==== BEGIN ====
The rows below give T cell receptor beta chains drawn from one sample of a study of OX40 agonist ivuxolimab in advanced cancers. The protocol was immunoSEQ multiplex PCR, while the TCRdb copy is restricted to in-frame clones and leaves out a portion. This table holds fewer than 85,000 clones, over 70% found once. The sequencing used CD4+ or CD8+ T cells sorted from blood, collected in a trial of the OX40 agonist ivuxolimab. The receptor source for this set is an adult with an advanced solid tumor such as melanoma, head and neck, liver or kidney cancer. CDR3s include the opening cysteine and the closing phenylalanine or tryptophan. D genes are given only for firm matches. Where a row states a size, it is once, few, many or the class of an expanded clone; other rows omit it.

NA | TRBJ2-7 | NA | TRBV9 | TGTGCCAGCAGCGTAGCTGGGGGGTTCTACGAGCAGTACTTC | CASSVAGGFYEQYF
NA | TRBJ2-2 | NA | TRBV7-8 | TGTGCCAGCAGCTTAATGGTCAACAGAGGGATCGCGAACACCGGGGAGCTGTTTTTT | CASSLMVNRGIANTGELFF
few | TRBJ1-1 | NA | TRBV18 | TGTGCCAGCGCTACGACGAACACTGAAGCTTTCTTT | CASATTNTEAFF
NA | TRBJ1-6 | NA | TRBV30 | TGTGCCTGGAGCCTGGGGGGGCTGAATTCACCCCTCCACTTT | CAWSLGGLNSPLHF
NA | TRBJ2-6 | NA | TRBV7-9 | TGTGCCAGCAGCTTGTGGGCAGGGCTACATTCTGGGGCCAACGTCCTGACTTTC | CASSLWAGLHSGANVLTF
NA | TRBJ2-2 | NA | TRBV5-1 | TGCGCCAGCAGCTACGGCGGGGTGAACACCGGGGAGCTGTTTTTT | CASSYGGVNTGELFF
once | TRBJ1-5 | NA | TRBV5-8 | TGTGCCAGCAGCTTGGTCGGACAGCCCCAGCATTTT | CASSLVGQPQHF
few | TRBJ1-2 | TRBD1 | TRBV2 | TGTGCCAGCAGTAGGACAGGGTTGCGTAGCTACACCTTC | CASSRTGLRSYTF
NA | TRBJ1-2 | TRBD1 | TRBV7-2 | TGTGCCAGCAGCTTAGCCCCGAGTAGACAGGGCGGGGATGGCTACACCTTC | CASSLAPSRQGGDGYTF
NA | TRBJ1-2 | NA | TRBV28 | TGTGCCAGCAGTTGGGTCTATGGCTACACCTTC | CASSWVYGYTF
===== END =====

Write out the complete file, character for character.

The rows below give T cell receptor beta chains drawn from one sample of a study of OX40 agonist ivuxolimab in advanced cancers. The protocol was immunoSEQ multiplex PCR, while the TCRdb copy is restricted to in-frame clones and leaves out a portion. This table holds fewer than 85,000 clones, over 70% found once. The sequencing used CD4+ or CD8+ T cells sorted from blood, collected in a trial of the OX40 agonist ivuxolimab. The receptor source for this set is an adult with an advanced solid tumor such as melanoma, head and neck, liver or kidney cancer. CDR3s include the opening cysteine and the closing phenylalanine or tryptophan. D genes are given only for firm matches. Where a row states a size, it is once, few, many or the class of an expanded clone; other rows omit it.

NA | TRBJ2-7 | NA | TRBV9 | TGTGCCAGCAGCGTAGCTGGGGGGTTCTACGAGCAGTACTTC | CASSVAGGFYEQYF
NA | TRBJ2-2 | NA | TRBV7-8 | TGTGCCAGCAGCTTAATGGTCAACAGAGGGATCGCGAACACCGGGGAGCTGTTTTTT | CASSLMVNRGIANTGELFF
few | TRBJ1-1 | NA | TRBV18 | TGTGCCAGCGCTACGACGAACACTGAAGCTTTCTTT | CASATTNTEAFF
NA | TRBJ1-6 | NA | TRBV30 | TGTGCCTGGAGCCTGGGGGGGCTGAATTCACCCCTCCACTTT | CAWSLGGLNSPLHF
NA | TRBJ2-6 | NA | TRBV7-9 | TGTGCCAGCAGCTTGTGGGCAGGGCTACATTCTGGGGCCAACGTCCTGACTTTC | CASSLWAGLHSGANVLTF
NA | TRBJ2-2 | NA | TRBV5-1 | TGCGCCAGCAGCTACGGCGGGGTGAACACCGGGGAGCTGTTTTTT | CASSYGGVNTGELFF
once | TRBJ1-5 | NA | TRBV5-8 | TGTGCCAGCAGCTTGGTCGGACAGCCCCAGCATTTT | CASSLVGQPQHF
few | TRBJ1-2 | TRBD1 | TRBV2 | TGTGCCAGCAGTAGGACAGGGTTGCGTAGCTACACCTTC | CASSRTGLRSYTF
NA | TRBJ1-2 | TRBD1 | TRBV7-2 | TGTGCCAGCAGCTTAGCCCCGAGTAGACAGGGCGGGGATGGCTACACCTTC | CASSLAPSRQGGDGYTF
NA | TRBJ1-2 | NA | TRBV28 | TGTGCCAGCAGTTGGGTCTATGGCTACACCTTC | CASSWVYGYTF